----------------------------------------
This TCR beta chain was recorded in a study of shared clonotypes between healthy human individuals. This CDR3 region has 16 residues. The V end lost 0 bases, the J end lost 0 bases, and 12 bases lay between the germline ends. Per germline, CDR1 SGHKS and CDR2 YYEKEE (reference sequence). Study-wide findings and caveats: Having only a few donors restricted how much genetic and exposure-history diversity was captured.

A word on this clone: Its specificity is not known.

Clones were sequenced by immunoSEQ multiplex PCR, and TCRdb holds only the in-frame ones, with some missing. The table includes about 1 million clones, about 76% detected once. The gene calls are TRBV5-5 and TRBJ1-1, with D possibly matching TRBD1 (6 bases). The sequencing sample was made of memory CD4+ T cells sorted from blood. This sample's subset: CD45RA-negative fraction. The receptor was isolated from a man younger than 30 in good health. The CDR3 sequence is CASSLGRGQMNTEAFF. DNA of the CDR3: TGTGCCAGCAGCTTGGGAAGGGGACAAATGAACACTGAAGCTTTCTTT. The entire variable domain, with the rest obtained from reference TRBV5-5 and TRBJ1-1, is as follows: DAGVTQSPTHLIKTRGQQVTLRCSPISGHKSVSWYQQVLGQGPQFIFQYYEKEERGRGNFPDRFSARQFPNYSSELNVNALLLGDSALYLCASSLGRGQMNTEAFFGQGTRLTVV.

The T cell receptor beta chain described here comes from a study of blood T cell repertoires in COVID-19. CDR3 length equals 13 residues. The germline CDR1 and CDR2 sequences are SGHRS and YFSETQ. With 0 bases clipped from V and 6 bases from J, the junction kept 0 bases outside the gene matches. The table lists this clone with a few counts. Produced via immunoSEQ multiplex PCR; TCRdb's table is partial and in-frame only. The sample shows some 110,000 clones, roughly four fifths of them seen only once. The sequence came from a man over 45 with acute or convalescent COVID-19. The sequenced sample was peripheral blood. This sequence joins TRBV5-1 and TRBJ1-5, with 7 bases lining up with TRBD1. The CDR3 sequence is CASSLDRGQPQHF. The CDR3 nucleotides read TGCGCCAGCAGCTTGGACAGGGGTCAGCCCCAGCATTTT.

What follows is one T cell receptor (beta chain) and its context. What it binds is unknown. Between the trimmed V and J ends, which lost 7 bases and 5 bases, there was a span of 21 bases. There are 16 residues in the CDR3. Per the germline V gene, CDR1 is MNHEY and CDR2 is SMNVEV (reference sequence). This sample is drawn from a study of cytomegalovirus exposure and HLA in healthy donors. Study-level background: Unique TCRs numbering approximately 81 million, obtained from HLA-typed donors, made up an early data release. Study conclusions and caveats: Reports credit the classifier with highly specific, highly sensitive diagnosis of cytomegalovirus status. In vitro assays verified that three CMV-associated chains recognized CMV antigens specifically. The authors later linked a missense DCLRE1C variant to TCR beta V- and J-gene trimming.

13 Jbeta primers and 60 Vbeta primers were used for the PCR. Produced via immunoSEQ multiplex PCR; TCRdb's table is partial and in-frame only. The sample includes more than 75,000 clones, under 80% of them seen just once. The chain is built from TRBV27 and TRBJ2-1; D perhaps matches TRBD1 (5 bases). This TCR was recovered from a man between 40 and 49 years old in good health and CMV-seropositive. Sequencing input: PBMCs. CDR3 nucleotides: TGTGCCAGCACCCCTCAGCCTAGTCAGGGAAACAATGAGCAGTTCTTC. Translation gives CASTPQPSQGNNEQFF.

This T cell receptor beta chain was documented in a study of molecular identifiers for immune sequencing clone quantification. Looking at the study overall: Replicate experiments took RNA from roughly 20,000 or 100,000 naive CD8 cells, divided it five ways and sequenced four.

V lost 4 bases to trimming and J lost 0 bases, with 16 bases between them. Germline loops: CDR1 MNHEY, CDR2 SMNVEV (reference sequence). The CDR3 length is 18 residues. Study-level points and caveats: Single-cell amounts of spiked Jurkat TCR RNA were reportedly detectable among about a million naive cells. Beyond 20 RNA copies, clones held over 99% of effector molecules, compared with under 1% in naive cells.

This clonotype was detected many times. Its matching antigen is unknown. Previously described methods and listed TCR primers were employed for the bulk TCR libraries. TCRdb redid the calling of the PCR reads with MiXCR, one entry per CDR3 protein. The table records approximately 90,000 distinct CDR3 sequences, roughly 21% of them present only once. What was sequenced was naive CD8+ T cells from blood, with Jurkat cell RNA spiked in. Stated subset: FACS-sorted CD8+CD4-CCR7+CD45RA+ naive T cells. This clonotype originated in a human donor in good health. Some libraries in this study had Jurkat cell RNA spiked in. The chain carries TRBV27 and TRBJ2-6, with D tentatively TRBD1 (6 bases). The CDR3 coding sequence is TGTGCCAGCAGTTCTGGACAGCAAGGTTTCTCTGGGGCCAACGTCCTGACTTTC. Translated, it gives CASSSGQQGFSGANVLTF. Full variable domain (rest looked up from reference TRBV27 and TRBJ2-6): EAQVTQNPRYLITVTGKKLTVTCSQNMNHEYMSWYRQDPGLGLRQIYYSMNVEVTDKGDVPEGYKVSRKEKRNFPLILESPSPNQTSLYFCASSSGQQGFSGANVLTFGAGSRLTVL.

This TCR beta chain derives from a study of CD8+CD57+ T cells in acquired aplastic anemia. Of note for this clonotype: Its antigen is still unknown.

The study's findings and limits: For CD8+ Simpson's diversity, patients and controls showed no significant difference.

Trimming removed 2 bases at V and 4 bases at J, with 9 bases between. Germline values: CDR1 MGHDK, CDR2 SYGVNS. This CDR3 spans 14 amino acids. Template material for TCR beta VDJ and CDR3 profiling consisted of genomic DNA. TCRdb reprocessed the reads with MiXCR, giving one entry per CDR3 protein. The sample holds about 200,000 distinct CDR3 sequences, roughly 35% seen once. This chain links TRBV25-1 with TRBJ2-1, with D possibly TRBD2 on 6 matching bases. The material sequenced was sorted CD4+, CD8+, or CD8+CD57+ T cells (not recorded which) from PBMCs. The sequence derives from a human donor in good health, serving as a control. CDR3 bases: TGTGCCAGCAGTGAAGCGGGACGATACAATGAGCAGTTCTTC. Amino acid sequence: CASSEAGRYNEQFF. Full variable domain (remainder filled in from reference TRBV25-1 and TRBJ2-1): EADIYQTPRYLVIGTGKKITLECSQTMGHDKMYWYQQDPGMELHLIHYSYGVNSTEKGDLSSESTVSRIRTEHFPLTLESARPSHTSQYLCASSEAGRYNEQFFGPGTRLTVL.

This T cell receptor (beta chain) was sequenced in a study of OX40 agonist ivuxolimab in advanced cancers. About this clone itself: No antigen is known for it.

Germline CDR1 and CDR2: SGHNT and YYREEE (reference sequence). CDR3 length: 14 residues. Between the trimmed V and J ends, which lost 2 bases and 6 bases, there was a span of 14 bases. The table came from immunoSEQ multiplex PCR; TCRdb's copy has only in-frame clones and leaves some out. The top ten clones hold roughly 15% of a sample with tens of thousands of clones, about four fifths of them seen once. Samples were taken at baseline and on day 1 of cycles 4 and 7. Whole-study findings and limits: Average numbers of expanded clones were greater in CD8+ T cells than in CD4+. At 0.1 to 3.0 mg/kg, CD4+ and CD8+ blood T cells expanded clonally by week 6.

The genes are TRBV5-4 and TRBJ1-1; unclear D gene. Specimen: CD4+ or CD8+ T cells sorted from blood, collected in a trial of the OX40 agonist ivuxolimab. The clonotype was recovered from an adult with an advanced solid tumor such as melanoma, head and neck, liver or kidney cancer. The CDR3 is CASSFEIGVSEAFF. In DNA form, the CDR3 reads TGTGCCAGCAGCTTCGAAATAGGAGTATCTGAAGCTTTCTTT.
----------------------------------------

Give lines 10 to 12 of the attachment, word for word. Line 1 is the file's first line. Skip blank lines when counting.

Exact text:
This TCR beta chain derives from a study of CD8+CD57+ T cells in acquired aplastic anemia. Of note for this clonotype: Its antigen is still unknown.

The study's findings and limits: For CD8+ Simpson's diversity, patients and controls showed no significant difference.

Trimming removed 2 bases at V and 4 bases at J, with 9 bases between. Germline values: CDR1 MGHDK, CDR2 SYGVNS. This CDR3 spans 14 amino acids. Template material for TCR beta VDJ and CDR3 profiling consisted of genomic DNA. TCRdb reprocessed the reads with MiXCR, giving one entry per CDR3 protein. The sample holds about 200,000 distinct CDR3 sequences, roughly 35% seen once. This chain links TRBV25-1 with TRBJ2-1, with D possibly TRBD2 on 6 matching bases. The material sequenced was sorted CD4+, CD8+, or CD8+CD57+ T cells (not recorded which) from PBMCs. The sequence derives from a human donor in good health, serving as a control. CDR3 bases: TGTGCCAGCAGTGAAGCGGGACGATACAATGAGCAGTTCTTC. Amino acid sequence: CASSEAGRYNEQFF. Full variable domain (remainder filled in from reference TRBV25-1 and TRBJ2-1): EADIYQTPRYLVIGTGKKITLECSQTMGHDKMYWYQQDPGMELHLIHYSYGVNSTEKGDLSSESTVSRIRTEHFPLTLESARPSHTSQYLCASSEAGRYNEQFFGPGTRLTVL.